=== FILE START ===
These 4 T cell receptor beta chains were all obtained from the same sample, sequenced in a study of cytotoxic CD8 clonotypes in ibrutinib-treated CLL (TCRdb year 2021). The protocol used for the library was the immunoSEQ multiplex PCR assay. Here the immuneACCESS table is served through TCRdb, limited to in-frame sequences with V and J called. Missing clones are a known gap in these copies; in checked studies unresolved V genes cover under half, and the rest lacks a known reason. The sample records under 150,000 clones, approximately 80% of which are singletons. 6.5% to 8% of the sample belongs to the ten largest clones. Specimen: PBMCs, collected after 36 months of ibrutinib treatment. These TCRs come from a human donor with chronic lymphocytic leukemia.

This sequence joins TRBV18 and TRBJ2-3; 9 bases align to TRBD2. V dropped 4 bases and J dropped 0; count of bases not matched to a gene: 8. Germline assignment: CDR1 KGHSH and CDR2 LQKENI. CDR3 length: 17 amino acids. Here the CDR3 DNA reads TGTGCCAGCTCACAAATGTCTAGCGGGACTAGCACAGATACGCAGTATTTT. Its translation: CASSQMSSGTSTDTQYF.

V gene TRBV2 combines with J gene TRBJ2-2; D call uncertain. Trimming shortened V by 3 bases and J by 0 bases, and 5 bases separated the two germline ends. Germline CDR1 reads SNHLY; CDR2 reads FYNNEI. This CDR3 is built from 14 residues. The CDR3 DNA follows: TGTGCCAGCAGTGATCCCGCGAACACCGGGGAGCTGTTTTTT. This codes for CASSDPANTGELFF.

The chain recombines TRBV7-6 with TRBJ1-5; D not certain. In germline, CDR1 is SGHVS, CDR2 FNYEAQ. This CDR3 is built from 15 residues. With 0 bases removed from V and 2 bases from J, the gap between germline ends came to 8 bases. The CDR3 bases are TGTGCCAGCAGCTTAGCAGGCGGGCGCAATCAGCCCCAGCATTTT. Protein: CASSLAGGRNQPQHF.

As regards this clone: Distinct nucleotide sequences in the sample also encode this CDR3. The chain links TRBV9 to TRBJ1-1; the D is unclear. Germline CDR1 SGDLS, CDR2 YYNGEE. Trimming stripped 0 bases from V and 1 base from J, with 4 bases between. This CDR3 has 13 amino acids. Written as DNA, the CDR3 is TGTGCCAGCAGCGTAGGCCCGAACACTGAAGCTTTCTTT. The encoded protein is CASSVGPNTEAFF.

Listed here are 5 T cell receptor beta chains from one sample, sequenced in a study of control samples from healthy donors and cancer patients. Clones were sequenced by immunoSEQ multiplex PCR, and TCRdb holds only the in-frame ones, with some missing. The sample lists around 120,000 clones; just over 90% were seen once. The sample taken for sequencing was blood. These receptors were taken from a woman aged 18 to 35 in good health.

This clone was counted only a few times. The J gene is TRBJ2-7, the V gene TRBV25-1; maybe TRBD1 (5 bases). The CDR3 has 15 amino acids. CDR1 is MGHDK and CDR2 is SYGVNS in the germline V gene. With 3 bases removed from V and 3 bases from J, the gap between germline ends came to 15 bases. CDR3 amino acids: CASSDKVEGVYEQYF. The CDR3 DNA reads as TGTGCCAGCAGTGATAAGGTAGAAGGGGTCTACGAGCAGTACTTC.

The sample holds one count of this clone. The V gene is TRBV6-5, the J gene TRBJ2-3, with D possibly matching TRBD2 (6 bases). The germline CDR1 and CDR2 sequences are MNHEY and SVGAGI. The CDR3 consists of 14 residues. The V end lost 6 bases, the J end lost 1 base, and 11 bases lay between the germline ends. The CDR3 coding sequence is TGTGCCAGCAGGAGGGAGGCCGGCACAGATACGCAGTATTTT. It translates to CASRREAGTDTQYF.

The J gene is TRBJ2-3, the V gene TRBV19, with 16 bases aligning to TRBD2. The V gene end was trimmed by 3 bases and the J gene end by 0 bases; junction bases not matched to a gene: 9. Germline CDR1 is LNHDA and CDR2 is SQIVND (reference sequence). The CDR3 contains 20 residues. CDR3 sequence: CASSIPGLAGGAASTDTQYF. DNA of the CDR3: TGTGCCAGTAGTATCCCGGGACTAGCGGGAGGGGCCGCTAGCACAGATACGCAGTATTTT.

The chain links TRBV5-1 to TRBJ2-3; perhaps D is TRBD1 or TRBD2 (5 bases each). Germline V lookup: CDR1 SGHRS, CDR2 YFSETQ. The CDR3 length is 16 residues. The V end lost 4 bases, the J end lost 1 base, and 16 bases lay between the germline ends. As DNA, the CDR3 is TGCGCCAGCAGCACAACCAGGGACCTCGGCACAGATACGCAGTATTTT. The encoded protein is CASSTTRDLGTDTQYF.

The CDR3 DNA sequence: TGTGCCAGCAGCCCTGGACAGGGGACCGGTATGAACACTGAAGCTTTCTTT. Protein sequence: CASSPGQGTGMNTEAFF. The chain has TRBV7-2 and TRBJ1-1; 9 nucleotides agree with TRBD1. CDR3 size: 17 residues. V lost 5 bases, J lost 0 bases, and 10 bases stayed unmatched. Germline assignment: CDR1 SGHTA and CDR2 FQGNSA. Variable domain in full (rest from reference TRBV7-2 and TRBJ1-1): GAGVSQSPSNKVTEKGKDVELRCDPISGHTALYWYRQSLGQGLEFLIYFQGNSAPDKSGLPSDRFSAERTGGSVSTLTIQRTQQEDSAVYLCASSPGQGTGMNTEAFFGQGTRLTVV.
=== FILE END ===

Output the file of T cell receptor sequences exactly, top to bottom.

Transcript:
These 4 T cell receptor beta chains were all obtained from the same sample, sequenced in a study of cytotoxic CD8 clonotypes in ibrutinib-treated CLL (TCRdb year 2021). The protocol used for the library was the immunoSEQ multiplex PCR assay. Here the immuneACCESS table is served through TCRdb, limited to in-frame sequences with V and J called. Missing clones are a known gap in these copies; in checked studies unresolved V genes cover under half, and the rest lacks a known reason. The sample records under 150,000 clones, approximately 80% of which are singletons. 6.5% to 8% of the sample belongs to the ten largest clones. Specimen: PBMCs, collected after 36 months of ibrutinib treatment. These TCRs come from a human donor with chronic lymphocytic leukemia.

This sequence joins TRBV18 and TRBJ2-3; 9 bases align to TRBD2. V dropped 4 bases and J dropped 0; count of bases not matched to a gene: 8. Germline assignment: CDR1 KGHSH and CDR2 LQKENI. CDR3 length: 17 amino acids. Here the CDR3 DNA reads TGTGCCAGCTCACAAATGTCTAGCGGGACTAGCACAGATACGCAGTATTTT. Its translation: CASSQMSSGTSTDTQYF.

V gene TRBV2 combines with J gene TRBJ2-2; D call uncertain. Trimming shortened V by 3 bases and J by 0 bases, and 5 bases separated the two germline ends. Germline CDR1 reads SNHLY; CDR2 reads FYNNEI. This CDR3 is built from 14 residues. The CDR3 DNA follows: TGTGCCAGCAGTGATCCCGCGAACACCGGGGAGCTGTTTTTT. This codes for CASSDPANTGELFF.

The chain recombines TRBV7-6 with TRBJ1-5; D not certain. In germline, CDR1 is SGHVS, CDR2 FNYEAQ. This CDR3 is built from 15 residues. With 0 bases removed from V and 2 bases from J, the gap between germline ends came to 8 bases. The CDR3 bases are TGTGCCAGCAGCTTAGCAGGCGGGCGCAATCAGCCCCAGCATTTT. Protein: CASSLAGGRNQPQHF.

As regards this clone: Distinct nucleotide sequences in the sample also encode this CDR3. The chain links TRBV9 to TRBJ1-1; the D is unclear. Germline CDR1 SGDLS, CDR2 YYNGEE. Trimming stripped 0 bases from V and 1 base from J, with 4 bases between. This CDR3 has 13 amino acids. Written as DNA, the CDR3 is TGTGCCAGCAGCGTAGGCCCGAACACTGAAGCTTTCTTT. The encoded protein is CASSVGPNTEAFF.

Listed here are 5 T cell receptor beta chains from one sample, sequenced in a study of control samples from healthy donors and cancer patients. Clones were sequenced by immunoSEQ multiplex PCR, and TCRdb holds only the in-frame ones, with some missing. The sample lists around 120,000 clones; just over 90% were seen once. The sample taken for sequencing was blood. These receptors were taken from a woman aged 18 to 35 in good health.

This clone was counted only a few times. The J gene is TRBJ2-7, the V gene TRBV25-1; maybe TRBD1 (5 bases). The CDR3 has 15 amino acids. CDR1 is MGHDK and CDR2 is SYGVNS in the germline V gene. With 3 bases removed from V and 3 bases from J, the gap between germline ends came to 15 bases. CDR3 amino acids: CASSDKVEGVYEQYF. The CDR3 DNA reads as TGTGCCAGCAGTGATAAGGTAGAAGGGGTCTACGAGCAGTACTTC.

The sample holds one count of this clone. The V gene is TRBV6-5, the J gene TRBJ2-3, with D possibly matching TRBD2 (6 bases). The germline CDR1 and CDR2 sequences are MNHEY and SVGAGI. The CDR3 consists of 14 residues. The V end lost 6 bases, the J end lost 1 base, and 11 bases lay between the germline ends. The CDR3 coding sequence is TGTGCCAGCAGGAGGGAGGCCGGCACAGATACGCAGTATTTT. It translates to CASRREAGTDTQYF.

The J gene is TRBJ2-3, the V gene TRBV19, with 16 bases aligning to TRBD2. The V gene end was trimmed by 3 bases and the J gene end by 0 bases; junction bases not matched to a gene: 9. Germline CDR1 is LNHDA and CDR2 is SQIVND (reference sequence). The CDR3 contains 20 residues. CDR3 sequence: CASSIPGLAGGAASTDTQYF. DNA of the CDR3: TGTGCCAGTAGTATCCCGGGACTAGCGGGAGGGGCCGCTAGCACAGATACGCAGTATTTT.

The chain links TRBV5-1 to TRBJ2-3; perhaps D is TRBD1 or TRBD2 (5 bases each). Germline V lookup: CDR1 SGHRS, CDR2 YFSETQ. The CDR3 length is 16 residues. The V end lost 4 bases, the J end lost 1 base, and 16 bases lay between the germline ends. As DNA, the CDR3 is TGCGCCAGCAGCACAACCAGGGACCTCGGCACAGATACGCAGTATTTT. The encoded protein is CASSTTRDLGTDTQYF.

The CDR3 DNA sequence: TGTGCCAGCAGCCCTGGACAGGGGACCGGTATGAACACTGAAGCTTTCTTT. Protein sequence: CASSPGQGTGMNTEAFF. The chain has TRBV7-2 and TRBJ1-1; 9 nucleotides agree with TRBD1. CDR3 size: 17 residues. V lost 5 bases, J lost 0 bases, and 10 bases stayed unmatched. Germline assignment: CDR1 SGHTA and CDR2 FQGNSA. Variable domain in full (rest from reference TRBV7-2 and TRBJ1-1): GAGVSQSPSNKVTEKGKDVELRCDPISGHTALYWYRQSLGQGLEFLIYFQGNSAPDKSGLPSDRFSAERTGGSVSTLTIQRTQQEDSAVYLCASSPGQGTGMNTEAFFGQGTRLTVV.